By Dr. Ken Broda-Bahm:
Justice Scalia strongly believes that you should not be forced to buy broccoli. This week, the U.S. Supreme Court is addressing the legality of the Affordable Care Act, with Tuesday's oral arguments focusing on whether an individual mandate to buy health insurance is consistent with the Constitution's Commerce Clause. Defending the law, Donald Verrilli argued that Congress is regulating the interstate market for healthcare, and since everyone needs healthcare sooner or later, and insurance is the main method of paying for it, congress can require individual insurance coverage. "It may well be that everybody needs healthcare sooner or later," Justice Scalia fired back, "but…everybody has to buy food sooner or later, so you define the market as food, therefore, everybody is in the market; therefore, you can make people buy broccoli.”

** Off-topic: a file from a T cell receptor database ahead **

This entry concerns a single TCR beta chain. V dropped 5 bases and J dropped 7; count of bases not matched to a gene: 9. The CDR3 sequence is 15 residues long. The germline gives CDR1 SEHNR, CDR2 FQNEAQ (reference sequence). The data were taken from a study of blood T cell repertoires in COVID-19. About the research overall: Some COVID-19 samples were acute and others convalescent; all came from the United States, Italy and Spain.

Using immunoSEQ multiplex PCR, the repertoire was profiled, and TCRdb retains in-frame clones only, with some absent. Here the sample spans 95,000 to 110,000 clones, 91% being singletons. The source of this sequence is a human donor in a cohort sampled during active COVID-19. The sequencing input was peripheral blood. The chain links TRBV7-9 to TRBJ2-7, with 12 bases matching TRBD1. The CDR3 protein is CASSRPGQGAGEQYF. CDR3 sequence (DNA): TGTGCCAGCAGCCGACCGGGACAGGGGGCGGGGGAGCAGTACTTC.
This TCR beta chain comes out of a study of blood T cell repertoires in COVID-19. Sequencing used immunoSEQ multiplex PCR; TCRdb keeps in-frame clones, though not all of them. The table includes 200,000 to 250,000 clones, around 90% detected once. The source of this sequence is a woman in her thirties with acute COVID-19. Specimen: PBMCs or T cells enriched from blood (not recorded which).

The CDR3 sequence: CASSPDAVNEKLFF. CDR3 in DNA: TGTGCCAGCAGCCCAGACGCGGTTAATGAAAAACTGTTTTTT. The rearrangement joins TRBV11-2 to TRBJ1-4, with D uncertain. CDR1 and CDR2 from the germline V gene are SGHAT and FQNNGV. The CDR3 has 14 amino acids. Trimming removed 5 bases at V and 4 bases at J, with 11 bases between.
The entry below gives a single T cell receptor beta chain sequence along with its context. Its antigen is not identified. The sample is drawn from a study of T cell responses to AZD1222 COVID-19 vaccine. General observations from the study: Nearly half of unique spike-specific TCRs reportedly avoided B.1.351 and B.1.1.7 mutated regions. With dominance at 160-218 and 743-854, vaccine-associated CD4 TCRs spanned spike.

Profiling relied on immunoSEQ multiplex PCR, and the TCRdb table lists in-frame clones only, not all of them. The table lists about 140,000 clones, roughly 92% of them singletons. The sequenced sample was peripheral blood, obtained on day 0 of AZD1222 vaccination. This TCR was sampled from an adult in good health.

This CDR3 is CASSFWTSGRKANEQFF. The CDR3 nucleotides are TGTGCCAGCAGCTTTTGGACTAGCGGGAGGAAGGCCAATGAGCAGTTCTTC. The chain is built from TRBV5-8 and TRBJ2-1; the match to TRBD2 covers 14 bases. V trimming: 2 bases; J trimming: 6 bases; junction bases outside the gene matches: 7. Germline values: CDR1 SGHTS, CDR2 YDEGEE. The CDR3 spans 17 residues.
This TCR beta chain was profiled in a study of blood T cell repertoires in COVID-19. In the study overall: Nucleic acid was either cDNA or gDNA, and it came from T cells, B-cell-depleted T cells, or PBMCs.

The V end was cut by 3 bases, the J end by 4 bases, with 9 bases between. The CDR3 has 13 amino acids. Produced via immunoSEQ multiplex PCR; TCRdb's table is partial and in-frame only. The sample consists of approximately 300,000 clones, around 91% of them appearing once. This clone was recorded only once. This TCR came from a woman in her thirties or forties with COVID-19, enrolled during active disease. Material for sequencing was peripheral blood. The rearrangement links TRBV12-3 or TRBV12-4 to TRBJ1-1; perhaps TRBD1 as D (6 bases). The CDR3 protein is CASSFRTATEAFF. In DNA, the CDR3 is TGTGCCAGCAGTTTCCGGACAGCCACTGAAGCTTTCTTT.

It is a favored method of judicial counterargument, termed reductio ad absurdum, the Latin phrase referring to disproof by showing that the argument leads to absurd conclusions. Tuesday's oral argument focused to a large extent on this style of argument with, for example, Chief Justice Roberts talking about required cell phone purchase and Justice Alito talking about requirements to finance burial services. There is a formula for addressing this common style of argument. Whether it will end up being successful or not remains to be seen, but the response was on full display in Tuesday's arguments. Taking a cue from this current hearing, this post will take a closer look at the logic of the argument style and its response, as a guide to all lawyers who want to prevent your judge from taking the argument from where you built it to an absurd place.